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June 28, 2011

Joaquin

Joey,

It has been eight years.

You haven’t returned to the Oak-tree house.
You haven’t returned to the serene existence by the purple fire cackling in the fireplace.
You haven’t returned to the greetings of the conifers.
You have got lost.

Remember the night my parents fought so ugly that I wanted to run away to the kingdom to the East, the land of ‘National Happiness’ ? As they clawed at each other, and their respective dignities, I had to seek refuge under your coaxing and the endless efforts to cheer me up. As the grim night grew darker, Maria’s drums and your arms around me had kept me going. The very next morning, we went off. You, me and Maria, hitch-hiking towards what we thought was the East.Joaquin, remember the psychedelia brewing amidst the diminutive tea-stalls dotting the Himalyan highways? There was the rain, the songs, the terrace farms, and the rain-water channels, the Indian truck drivers, and their garish Hindee music. There was your guitar. The numerous odes to the days in the future, the way you would set everything right, for me. We were young, we had hope. We had mattresses housing mites and ticks, and makeshift beds made out of hours of dedication, strings of ropes, and wooden planks. And, we had the love. Insect-infested, optimistic, poverty-ridden, Sikkimese love.

Instead of going East, we ended up going West to Katmando Town. Natives we weren’t, Joaquin. I never even knew where your home was. Somewhere in the States, you had mentioned passively. You had told me to believe, and I had believed. Oak-tree house had become home. There was marijuana, there was money, there were midnight-treks, and Mandarin-Nazis. There was music, a lot of it. And the inflow of dollars, Joaquin. It was all for me, you said. Indeed it was. I had my poetry, my silence, and all the dollars. Maria had her drums, and we both had your company.

Your motherland then went to war with Iraq. We didn’t need to worry, you said. The invites started coming in. The ‘Prevent Civilian Casualties in the War on Terror’ music groups, that wanted you to represent our part of the World. The land of the calm, the Himalayas, was to be represented by you, Joaquin. You told me, it was art. It was no more about the money. It was about being human, you said. I knew your life was all about being human, Joey. Your humanity had saved me. How could I not let your humanity prevent the chaos in the Middle East? Of course, I hardly knew the gist of all the words you told me about World Politics, but I knew you were right.I let you leave, Joaquin. Not knowing there would be no more serenading at three in the morning. Not knowing that there would be no more breakfast by the conifers, painting the chimneys with the shades of our imagination, feeding the mountain-dogs in the evenings. I let you leave, never to see you again. I let you leave, to lose you to a stray attack by your motherland on the suspected terror-havens. They meant to slay the worshippers of terror, they said. They ended up blowing the worshippers of Art, to smithereens. They blew my heart, our world apart, Joaquin. Your land took you away from me.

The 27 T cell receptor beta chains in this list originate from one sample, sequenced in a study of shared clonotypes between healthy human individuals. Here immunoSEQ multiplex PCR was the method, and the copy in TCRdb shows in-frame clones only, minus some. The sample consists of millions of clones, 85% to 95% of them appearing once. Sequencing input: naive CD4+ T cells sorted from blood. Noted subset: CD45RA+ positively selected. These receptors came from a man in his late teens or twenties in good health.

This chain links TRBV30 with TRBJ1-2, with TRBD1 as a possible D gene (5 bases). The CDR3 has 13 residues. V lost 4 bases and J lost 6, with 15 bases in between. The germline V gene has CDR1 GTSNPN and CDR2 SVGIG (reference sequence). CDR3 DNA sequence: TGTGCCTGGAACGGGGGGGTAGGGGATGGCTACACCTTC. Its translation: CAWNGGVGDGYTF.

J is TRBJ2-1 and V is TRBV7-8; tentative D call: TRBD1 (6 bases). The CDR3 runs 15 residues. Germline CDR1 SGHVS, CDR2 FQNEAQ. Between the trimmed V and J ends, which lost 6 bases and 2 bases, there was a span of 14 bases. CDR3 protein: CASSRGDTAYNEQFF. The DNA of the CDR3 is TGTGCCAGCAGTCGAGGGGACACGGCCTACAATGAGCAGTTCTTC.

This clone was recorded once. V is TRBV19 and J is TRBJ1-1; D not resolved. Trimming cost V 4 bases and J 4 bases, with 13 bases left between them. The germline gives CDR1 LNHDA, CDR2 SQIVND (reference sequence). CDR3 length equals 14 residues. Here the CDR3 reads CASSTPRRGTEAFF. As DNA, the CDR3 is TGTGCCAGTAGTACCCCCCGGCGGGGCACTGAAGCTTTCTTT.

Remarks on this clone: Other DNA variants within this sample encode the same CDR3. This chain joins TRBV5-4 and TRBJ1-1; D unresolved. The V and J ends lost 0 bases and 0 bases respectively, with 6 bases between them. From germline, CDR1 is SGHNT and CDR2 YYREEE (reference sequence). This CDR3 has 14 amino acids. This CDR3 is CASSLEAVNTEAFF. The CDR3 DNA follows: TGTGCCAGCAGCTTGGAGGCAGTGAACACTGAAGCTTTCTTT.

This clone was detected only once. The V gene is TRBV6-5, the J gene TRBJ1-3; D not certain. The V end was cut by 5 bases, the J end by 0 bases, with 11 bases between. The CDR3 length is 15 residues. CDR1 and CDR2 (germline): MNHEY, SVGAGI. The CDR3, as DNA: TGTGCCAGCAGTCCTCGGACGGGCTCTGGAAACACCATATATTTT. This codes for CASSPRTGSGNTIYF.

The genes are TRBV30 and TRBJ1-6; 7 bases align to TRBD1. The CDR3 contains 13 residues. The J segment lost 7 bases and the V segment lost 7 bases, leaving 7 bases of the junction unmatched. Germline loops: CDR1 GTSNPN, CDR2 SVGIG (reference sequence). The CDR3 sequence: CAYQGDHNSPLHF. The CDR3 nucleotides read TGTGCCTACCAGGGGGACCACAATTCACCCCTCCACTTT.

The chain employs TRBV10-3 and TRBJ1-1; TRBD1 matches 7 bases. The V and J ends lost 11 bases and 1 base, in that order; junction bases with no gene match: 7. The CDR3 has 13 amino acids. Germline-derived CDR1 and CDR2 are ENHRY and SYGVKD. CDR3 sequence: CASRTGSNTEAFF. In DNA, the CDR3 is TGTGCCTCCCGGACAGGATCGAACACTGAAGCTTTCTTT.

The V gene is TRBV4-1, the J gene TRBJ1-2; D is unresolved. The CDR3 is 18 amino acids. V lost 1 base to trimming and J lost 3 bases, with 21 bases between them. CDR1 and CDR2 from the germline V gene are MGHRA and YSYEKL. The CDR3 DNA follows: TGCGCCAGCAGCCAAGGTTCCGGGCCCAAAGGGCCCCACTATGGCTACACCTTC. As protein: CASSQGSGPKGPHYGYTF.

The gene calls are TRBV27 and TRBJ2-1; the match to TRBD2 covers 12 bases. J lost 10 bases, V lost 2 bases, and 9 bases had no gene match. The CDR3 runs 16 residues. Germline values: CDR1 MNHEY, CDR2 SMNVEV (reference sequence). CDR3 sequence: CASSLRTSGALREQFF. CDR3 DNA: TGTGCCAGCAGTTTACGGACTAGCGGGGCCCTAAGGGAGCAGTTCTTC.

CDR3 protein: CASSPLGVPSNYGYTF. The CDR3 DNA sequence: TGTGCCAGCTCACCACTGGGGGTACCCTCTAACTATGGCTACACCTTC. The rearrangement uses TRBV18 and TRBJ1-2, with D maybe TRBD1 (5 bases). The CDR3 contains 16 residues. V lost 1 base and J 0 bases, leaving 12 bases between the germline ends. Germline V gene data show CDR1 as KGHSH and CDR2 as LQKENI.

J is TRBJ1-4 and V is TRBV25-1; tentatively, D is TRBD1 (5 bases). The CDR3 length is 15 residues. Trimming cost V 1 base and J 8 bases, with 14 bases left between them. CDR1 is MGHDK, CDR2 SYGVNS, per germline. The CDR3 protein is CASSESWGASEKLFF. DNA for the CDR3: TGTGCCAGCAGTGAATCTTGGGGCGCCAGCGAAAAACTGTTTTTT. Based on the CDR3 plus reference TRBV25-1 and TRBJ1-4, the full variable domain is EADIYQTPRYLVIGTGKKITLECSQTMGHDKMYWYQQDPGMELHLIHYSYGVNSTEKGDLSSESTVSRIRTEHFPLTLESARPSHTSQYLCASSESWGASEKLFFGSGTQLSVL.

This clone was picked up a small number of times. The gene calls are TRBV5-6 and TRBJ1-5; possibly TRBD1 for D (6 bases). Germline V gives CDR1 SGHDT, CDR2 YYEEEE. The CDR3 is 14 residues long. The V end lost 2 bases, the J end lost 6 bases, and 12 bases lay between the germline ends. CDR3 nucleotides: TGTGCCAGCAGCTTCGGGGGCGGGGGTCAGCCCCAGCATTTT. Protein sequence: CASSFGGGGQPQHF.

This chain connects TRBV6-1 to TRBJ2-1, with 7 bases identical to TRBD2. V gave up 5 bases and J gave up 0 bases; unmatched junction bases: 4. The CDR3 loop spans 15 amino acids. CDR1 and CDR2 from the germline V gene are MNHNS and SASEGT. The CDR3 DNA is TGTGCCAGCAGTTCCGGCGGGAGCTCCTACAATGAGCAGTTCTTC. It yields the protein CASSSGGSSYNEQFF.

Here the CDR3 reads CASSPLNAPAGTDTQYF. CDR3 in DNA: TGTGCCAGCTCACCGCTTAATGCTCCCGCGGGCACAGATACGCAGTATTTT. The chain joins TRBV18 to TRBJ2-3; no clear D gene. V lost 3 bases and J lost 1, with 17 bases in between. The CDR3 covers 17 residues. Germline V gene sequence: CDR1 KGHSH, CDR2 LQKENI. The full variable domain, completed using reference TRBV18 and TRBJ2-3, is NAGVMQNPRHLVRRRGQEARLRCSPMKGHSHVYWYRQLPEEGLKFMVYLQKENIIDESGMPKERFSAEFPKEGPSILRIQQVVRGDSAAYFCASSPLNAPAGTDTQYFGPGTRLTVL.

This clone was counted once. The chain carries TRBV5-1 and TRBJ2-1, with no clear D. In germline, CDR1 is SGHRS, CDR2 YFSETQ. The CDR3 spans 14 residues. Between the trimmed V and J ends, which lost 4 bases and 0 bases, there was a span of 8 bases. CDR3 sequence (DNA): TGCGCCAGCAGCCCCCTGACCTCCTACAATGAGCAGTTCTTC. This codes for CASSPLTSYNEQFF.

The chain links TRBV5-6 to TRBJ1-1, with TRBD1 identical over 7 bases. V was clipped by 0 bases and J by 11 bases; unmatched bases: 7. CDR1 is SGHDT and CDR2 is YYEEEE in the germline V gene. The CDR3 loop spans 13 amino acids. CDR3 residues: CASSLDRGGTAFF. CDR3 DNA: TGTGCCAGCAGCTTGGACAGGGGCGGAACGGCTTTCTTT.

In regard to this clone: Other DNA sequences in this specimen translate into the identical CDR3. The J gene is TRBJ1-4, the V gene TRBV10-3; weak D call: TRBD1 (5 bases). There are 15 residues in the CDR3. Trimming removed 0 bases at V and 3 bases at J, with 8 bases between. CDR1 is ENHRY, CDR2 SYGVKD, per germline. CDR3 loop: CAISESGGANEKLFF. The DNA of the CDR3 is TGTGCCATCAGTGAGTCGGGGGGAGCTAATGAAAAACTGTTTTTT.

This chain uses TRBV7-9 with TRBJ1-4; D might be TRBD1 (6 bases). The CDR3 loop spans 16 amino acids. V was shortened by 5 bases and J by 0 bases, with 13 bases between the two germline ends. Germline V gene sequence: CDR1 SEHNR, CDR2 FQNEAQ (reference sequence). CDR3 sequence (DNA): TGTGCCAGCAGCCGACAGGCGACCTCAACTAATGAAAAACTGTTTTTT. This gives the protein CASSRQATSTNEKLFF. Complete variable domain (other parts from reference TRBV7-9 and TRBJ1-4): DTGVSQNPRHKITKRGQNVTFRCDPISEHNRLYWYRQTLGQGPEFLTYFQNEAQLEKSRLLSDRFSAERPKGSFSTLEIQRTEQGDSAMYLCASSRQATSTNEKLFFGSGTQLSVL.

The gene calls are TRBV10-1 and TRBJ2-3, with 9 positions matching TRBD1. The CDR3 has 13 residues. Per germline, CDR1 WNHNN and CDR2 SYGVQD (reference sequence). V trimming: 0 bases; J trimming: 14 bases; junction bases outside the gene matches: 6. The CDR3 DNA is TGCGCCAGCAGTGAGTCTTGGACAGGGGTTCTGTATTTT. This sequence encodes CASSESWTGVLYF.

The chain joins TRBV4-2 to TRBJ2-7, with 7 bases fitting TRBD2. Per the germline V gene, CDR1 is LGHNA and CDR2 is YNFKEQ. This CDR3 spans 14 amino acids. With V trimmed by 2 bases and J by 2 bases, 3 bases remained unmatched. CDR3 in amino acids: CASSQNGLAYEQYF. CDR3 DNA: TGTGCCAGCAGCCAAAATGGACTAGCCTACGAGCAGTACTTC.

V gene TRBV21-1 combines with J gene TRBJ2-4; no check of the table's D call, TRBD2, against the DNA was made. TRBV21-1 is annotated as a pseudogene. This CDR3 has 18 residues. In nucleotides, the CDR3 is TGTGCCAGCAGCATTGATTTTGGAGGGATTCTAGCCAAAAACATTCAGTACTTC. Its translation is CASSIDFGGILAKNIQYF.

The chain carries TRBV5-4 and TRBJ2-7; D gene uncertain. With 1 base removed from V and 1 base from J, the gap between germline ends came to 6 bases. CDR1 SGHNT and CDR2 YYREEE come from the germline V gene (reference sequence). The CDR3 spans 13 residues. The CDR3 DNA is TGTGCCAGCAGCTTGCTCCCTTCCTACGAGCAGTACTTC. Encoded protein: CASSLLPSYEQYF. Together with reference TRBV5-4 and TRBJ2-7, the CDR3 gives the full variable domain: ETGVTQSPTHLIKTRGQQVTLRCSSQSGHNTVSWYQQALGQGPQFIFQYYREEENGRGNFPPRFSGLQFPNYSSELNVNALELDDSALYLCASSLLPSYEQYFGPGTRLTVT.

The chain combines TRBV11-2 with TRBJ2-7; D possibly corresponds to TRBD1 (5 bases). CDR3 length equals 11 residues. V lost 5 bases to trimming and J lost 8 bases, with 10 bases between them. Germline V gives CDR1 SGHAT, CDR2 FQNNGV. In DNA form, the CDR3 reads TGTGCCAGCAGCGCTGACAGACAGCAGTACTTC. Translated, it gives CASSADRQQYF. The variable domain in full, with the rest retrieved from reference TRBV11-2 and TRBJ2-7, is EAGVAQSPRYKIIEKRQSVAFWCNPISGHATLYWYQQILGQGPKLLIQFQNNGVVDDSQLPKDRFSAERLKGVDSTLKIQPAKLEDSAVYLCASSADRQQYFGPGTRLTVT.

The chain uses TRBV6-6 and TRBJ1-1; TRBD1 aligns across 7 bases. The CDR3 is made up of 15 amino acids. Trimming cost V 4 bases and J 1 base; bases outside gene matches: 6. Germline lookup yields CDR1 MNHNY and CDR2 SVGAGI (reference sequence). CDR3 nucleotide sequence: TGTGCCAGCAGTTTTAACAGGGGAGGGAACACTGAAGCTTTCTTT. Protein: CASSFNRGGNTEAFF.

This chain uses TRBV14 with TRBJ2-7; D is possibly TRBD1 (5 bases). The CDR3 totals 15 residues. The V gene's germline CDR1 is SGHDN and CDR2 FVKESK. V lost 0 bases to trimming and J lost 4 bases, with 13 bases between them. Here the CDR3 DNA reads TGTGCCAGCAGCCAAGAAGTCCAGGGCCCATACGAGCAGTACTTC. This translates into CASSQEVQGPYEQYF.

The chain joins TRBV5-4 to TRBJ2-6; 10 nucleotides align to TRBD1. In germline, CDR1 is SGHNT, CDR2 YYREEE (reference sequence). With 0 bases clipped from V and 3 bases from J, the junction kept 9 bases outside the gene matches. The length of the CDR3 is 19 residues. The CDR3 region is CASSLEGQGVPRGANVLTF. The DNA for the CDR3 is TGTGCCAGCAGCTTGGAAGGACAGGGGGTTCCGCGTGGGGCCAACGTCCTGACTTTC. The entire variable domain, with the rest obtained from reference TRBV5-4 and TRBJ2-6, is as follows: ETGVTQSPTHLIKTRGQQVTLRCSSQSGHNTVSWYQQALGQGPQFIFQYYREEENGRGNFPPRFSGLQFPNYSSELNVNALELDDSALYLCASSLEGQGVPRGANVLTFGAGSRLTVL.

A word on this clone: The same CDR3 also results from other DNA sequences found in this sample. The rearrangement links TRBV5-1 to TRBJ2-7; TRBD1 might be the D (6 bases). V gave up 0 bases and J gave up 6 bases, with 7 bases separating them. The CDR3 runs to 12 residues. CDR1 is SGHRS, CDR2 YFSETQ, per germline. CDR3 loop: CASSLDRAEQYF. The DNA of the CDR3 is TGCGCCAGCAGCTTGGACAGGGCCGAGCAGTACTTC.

Joaquin,

It has been eight years.
It is the evening of the Katmando Night.
They shall celebrate you tonight.

Will you come to Katmando tonight?
Will you let me soothe my mind,
Touch your being with my weary sight?

Joaquin, come with me to Katmando town.
I shall revel one last time, in your voice’s sound.
Your hair jet black, the eyes almond-brown.
Joaquin, I want you in Katmando town.

2 comments:

drawlingon said...

Did you write this?

Ritwik Goswami said...

As it is being flaunted on my blog, the obvious answer is, YES. =P